The opening set was a roller-coaster 70-minute tussle between the two players with constant changes of momentum occurring throughout. Berrettini, who was playing in his first Masters 1000 final at the age of 25, withstood a 10-minute opening serving game before going on to draw first blood. Tied at 3-3, the Italian capitalised on some lacklustre hitting from Zverev to break for a 4-3 lead. However, his advantage was short lived with the world No.6 breaking back immediately in the following game. The lack of disparity between the two resulted in an opening tiebreak which was just as dramatic.

Berrettini’s plan of using his heavy slice to draw errors from Zverev did wonders for him early on in the tiebreaker as he unexpectedly raced to a 5-0 lead. However, there would be another twist to the match. Some costly mistakes brought his opponent back into contention as his lead rapidly disappeared. Two set points came and went as a result of Berrettini’s unforced errors which was partly triggered by Zverev’s fierce defensive play. The 2018 Madrid champion then had a set point of his own at 8-7 but failed to capitalise. Eventually, it would be a Zverev double fault at 8-8 that proved decisive. Enabling Berrettini to seal the 7-6 lead on the following point with the help of a serve out wide.

Historically winning the opener has proven critical to the outcome of a match in the final of a Masters 1000 tournament on the clay. In fact, the past 17 Masters finals on the surface have gone the way of the player who clinched the first set.

However, Zverev continued his perseverance and pounced at the best possible time during the second frame. As Berrettini nudged to two games from victory, he fell victim to his own nerves. At 4-4 a series of loose shots guided Zverev to break for a chance to serve out the set and forced proceedings into a decider. A task he passed with flying colours with the help of a nifty pick-up near the net which forced an error from across the court on set point.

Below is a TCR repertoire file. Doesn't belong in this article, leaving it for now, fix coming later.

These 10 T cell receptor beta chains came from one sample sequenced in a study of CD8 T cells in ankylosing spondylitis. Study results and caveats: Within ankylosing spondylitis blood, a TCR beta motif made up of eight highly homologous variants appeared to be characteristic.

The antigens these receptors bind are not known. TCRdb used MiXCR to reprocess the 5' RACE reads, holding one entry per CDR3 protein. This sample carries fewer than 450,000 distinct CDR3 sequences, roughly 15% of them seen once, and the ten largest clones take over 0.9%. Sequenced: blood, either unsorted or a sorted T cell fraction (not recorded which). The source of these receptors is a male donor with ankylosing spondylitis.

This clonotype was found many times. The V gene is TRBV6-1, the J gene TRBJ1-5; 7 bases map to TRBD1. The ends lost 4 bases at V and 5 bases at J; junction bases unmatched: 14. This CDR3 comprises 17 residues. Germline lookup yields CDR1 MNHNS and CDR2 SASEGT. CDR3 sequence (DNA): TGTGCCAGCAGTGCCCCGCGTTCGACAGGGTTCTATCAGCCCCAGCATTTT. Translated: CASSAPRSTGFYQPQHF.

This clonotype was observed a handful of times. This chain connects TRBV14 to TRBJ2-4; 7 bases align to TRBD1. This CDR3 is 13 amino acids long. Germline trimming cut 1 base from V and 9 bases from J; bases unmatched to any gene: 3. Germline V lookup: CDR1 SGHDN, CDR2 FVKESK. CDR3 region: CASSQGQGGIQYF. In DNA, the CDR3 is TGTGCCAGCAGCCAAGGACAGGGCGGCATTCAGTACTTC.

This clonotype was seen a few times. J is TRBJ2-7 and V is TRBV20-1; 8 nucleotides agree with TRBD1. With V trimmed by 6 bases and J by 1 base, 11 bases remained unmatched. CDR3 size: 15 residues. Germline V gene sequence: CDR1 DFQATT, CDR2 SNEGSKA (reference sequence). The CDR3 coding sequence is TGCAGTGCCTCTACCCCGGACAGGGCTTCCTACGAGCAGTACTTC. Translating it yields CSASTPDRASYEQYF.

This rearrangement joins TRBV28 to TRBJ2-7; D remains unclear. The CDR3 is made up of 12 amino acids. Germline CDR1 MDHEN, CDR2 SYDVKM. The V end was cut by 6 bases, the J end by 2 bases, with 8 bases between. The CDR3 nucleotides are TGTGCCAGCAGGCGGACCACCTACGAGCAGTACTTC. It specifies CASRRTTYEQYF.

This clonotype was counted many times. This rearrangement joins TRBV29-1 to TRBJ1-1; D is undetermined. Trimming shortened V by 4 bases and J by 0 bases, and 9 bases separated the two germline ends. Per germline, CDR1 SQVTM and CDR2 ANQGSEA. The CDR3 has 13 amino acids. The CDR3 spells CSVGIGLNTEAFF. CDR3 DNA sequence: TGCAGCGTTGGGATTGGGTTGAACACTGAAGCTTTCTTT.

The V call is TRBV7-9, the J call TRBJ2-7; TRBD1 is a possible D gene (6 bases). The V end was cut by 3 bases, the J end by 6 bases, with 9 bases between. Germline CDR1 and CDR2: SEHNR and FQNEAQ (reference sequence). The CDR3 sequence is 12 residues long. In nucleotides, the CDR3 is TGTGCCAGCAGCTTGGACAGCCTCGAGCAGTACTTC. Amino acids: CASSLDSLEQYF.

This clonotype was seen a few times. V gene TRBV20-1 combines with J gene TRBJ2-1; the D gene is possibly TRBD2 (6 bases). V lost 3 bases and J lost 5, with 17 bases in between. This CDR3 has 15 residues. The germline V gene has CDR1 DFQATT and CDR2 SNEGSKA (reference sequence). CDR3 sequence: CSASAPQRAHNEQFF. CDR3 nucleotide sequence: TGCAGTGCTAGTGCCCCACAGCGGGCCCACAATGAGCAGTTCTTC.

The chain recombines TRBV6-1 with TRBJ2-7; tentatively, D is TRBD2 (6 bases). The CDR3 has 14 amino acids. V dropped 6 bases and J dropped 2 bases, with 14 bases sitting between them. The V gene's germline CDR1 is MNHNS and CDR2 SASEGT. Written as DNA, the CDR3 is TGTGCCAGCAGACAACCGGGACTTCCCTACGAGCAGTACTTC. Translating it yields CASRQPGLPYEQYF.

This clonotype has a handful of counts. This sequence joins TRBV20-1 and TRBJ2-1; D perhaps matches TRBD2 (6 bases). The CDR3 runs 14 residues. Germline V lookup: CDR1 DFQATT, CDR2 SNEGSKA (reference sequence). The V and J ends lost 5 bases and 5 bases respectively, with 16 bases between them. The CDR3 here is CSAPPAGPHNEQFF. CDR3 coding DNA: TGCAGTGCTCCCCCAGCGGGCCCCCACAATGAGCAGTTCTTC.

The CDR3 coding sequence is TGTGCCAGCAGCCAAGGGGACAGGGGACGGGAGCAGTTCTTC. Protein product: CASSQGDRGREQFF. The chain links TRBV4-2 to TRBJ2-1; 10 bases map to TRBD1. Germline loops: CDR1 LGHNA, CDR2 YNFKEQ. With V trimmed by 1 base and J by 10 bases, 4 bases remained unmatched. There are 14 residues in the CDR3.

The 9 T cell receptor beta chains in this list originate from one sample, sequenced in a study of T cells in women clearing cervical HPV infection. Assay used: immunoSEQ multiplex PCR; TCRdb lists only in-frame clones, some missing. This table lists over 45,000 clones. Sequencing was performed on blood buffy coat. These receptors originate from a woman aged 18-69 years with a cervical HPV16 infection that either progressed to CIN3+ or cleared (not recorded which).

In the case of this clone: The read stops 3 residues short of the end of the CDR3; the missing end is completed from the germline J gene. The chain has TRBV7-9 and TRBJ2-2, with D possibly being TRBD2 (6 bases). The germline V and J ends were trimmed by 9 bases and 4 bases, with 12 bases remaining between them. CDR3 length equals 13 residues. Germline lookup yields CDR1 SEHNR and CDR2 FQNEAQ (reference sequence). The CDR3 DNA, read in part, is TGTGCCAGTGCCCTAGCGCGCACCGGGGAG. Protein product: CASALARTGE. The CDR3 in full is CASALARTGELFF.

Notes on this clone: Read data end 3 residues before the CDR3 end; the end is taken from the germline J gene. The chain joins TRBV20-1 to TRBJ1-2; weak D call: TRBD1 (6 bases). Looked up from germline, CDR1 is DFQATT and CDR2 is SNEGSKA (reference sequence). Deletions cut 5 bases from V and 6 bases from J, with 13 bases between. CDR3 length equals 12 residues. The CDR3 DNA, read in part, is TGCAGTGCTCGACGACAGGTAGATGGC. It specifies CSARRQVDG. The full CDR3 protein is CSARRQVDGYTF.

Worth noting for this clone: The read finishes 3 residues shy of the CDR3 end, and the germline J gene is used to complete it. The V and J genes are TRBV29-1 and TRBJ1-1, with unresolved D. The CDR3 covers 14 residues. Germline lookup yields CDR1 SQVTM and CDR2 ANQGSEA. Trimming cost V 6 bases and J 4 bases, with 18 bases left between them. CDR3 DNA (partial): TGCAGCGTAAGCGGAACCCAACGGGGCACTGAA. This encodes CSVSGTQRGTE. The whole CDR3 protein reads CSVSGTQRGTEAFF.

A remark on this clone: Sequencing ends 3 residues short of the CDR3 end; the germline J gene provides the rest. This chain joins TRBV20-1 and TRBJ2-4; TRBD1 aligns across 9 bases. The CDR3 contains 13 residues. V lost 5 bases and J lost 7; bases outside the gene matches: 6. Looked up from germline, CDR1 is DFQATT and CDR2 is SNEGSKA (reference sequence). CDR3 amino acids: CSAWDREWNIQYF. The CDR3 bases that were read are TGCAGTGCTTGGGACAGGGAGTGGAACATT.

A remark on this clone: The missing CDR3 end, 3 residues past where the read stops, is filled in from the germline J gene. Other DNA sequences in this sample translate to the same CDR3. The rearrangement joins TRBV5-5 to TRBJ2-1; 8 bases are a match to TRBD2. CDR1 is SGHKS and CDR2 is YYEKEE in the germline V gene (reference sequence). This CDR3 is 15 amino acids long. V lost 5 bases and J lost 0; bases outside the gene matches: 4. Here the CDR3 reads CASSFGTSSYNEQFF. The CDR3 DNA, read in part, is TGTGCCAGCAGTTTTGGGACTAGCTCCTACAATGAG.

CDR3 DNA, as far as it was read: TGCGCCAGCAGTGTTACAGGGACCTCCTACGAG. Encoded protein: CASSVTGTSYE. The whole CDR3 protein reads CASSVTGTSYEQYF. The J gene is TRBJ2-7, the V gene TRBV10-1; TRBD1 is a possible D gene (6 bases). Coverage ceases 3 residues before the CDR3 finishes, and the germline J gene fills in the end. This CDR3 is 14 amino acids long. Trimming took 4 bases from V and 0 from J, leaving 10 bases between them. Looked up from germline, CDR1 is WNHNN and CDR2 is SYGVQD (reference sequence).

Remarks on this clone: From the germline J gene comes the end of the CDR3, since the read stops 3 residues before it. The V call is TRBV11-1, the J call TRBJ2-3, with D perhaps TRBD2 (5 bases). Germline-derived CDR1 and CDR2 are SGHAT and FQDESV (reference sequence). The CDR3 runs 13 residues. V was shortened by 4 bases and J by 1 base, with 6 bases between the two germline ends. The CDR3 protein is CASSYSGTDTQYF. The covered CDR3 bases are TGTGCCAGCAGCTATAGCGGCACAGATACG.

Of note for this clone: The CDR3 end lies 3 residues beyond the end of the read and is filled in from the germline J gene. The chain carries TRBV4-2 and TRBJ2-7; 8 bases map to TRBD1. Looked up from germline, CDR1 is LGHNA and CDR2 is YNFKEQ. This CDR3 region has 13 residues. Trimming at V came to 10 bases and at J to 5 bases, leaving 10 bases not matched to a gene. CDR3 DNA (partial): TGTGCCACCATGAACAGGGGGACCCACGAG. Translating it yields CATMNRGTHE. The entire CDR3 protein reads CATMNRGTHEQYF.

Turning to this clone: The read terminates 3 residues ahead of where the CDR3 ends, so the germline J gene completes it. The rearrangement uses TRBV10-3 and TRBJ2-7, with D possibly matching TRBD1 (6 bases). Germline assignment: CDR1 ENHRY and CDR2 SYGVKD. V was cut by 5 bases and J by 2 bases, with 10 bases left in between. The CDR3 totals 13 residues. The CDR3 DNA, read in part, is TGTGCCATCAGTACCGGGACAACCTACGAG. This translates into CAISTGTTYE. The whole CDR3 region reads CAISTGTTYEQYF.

With a Masters title at stake, Zverev continued his comeback with the help of some more fierce defensive play. Locked at 2-2 in the decider, two more costly Berrettini unforced errors enabled him to break and lead the match once again. Prompting an almighty roar from Zverev. In pole position he rallied towards the finish line against his rapidly tiring opponent. On his second match point Zverev prevailed after a Berrettini backhand drifted wide.

“I want to congratulate Matteo on an amazing week. I think you deserve this title just as much as I did,” the new champion said to his rival.
“I know this moment is not the greatest. I’ve been there. Trust me, I felt one hundred times worse after the US Open final.’
“When you win a title like this it will feel even better and special. I’m sure you will. Next week is Rome and if you’re playing like you’re playing here (in Madrid), I’ll be cheering for you as well.”

It is only the second time in his career that the 24-year-old has managed to defeat three top 10 players within a tournament. He also beat Rafael Nadal and Dominic Thiem earlier in the week.

There will be little time for celebration with the main draw of the Italian Open already underway. Zverev has a bye in the first round.

“It is difficult but Rome is also an event which I like and enjoy. I hope I can perform the same way as I did here (in Madrid). We will see how it goes,” he concluded.

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Matteo Berrettini Says Words From Federer’s Coach Ljubicic Aided Belief In His Game

The Italian is currently on an eight-match winning streak after what has been a bumpy start to the year.

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Matteo Berrettini at the 20201 Madrid Open (image via Media Hub Mutua Madrid Open)

Matteo Berrettini is a win away from his maiden Masters 1000 title at the Madrid Open during what has been a roller-coaster journey on the Tour this season.

 

The world No.10 started 2020 in good form with high-profile wins over Dominic Thiem, Gael Monfils and Roberto Bautista Agut at the ATP Cup. Then at the Australian Open he reached the fourth round for the first time in his career before disaster struck. An abdominal injury forced him to pull out of the Grand Slam and would eventually result in Berrettini being sidelined from the Tour for almost two months.

However, since returning to competitive tennis last month the 25-year-old has managed to win eight out of nine matches played on the clay prior to the title match in Madrid. His only loss was in Monte Carlo to Alejandro Davidovich Fokina.